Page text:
In spite of their identical chemical structures, endocannabinoids form through distinctive biochemical pathways. Anandamide formation results from hydrolysis of the N‐arachidonoyl phosphatidylethanolamine precursor. On the other hand, 2-AG forms by the cleavage of an inositol‐1,2‐diacylglycerol catalyzed by the enzyme phospholipase C. While both 2-AG and anandamide can stimulate CB1 receptors. It’s not yet clear if they both work as endocannabinoids and if their release and synthesis modelate independently.

The amounts of 2-AG in the brain (2-10 nmol/g) are 50-1000 times higher compared to the levels of anandamide (10-50 pmol/g). There is some proof separating the control of their biosynthesis. Activation of the release of glutamate from Schaffer collaterals in hippocampal slices of rats increased 2-AG levels, but not anandamide’s. Another research study involving vivo microdialysis revealed that administration of dopamine D2 receptor agonist resulted in the increased discharge of anandamide without affecting 2-AG levels.

Effects of Cannabinoids on CNS Function

Here are a couple of ways in which cannabinoid might have notable effects on you:

Psychomotor Control

Given the high presence of CB1 in the cerebellum and basal ganglia, it’s no surprise that cannabinoids intricately affect psychomotor functioning. The effect of cannabinoids in rodents showed that it had a triphasic effect. Low THC doses (0.2 mg/kg) in rats showed diminished locomotor activity, while high doses (1-2 mg/kg) triggered movements. Catalepsy also occurred at a 2.5 mg/kg dosage. In mice treated with THC, a ‘popcorn effect’ happened. Mice sedated with the drug jumped in response to tactile or auditory stimuli. What’s interesting is that the CB receptor antagonist rimonabant triggered locomotor functioning in mice. Thus, proving that tonic activity in the ECS contributes to spontaneous activity levels. In part, these cannabinoid effects may be a result of actions at striatal or cerebellar receptors.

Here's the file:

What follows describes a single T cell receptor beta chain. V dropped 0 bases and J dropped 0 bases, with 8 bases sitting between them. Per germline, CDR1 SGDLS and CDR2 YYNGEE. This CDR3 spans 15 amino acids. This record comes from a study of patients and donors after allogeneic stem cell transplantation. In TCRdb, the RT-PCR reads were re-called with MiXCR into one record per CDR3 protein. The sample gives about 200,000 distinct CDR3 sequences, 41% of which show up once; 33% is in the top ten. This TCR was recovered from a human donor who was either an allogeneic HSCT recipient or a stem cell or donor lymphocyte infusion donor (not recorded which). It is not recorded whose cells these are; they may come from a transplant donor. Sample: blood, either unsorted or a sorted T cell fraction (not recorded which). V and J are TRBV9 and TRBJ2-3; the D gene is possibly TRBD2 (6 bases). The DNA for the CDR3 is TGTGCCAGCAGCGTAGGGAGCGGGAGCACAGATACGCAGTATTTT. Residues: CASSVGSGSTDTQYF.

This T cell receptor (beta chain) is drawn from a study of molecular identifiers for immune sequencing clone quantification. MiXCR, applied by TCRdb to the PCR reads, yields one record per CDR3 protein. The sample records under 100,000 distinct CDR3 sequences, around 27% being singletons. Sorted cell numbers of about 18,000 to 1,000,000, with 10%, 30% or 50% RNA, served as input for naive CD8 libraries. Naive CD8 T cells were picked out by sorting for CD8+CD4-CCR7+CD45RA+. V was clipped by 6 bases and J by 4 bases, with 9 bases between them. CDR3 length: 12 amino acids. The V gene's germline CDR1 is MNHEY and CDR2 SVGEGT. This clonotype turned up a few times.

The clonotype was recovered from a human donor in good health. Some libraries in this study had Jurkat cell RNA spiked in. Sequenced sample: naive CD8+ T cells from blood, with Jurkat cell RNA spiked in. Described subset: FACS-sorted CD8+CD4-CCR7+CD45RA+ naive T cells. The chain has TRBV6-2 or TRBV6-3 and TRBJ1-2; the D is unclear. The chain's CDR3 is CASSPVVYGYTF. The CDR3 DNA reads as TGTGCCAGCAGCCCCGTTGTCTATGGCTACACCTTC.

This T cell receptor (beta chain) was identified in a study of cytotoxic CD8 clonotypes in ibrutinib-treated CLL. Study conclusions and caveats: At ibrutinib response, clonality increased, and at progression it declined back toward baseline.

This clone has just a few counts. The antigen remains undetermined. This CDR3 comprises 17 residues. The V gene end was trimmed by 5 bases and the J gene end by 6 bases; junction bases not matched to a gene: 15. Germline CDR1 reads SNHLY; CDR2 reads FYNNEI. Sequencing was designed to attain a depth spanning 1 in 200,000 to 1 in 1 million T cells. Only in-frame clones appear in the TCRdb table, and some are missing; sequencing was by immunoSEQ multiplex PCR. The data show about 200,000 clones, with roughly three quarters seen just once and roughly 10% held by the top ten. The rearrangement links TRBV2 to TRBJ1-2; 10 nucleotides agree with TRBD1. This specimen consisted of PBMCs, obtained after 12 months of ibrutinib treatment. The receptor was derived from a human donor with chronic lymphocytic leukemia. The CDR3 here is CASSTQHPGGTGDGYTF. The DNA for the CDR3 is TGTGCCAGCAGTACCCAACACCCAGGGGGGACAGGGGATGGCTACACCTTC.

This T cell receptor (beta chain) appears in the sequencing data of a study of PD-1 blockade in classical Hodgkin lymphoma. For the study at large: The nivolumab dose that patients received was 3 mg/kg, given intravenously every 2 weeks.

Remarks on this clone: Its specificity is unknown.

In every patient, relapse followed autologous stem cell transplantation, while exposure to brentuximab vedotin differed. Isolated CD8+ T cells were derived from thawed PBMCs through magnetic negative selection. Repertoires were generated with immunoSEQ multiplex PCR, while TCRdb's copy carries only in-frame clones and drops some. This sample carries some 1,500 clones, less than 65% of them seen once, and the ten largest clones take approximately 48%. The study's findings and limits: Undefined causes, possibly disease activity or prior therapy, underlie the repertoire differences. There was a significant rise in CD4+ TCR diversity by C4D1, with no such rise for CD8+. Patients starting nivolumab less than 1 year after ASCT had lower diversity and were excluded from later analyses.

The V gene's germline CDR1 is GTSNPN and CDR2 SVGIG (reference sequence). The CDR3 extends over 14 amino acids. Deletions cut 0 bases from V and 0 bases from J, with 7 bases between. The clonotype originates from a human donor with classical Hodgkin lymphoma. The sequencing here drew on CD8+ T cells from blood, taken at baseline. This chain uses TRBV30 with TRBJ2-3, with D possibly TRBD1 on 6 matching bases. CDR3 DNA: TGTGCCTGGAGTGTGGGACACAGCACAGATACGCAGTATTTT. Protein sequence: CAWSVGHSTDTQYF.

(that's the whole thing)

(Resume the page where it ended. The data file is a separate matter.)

In humans, cannabis use causes impaired functioning psychomotor control due to THC. What that means is that you get disoriented and erratic in your movement when you get high.

Cannabinoid Mechanisms in The Hippocampus & Effects on Memory

Among the well-established impact of acute intoxication with cannabis in humans is short-term memory impairment. Many research studies show significant effects when it comes to short-term memory, especially regarding levels of attention. Animal research studies also prove that THC causes deficits when it comes to short-term memory in spatial tasks. Rimonabant reversed the effect, demonstrating that the CB1 receptor facilitates both. These effects apparently happen in the hippocampus because CB1 receptors are in high concentrations there.

What Cannabinoids and The CBD Receptors in The Brain Ultimately Do

In short, this read focused on THC and the CBD receptors in the brain because THC has the most visible effects there. Since THC is the psychoactive component of cannabis, it will make you get high and experience both sensory and physical impairment. CBD, on the other hand, interacts differently with CB1 and might help you manage anxiety and depression. Finally, CBD does also soften somewhat THC’s psychoactive effects when taken in sufficient amounts. Thus, if you want ingested THC and want to somewhat lessen the impairment, CBD oils are an option. Regardless, it’s best you experiment with varying doses on your own before attempting to apply this in your day-to-day.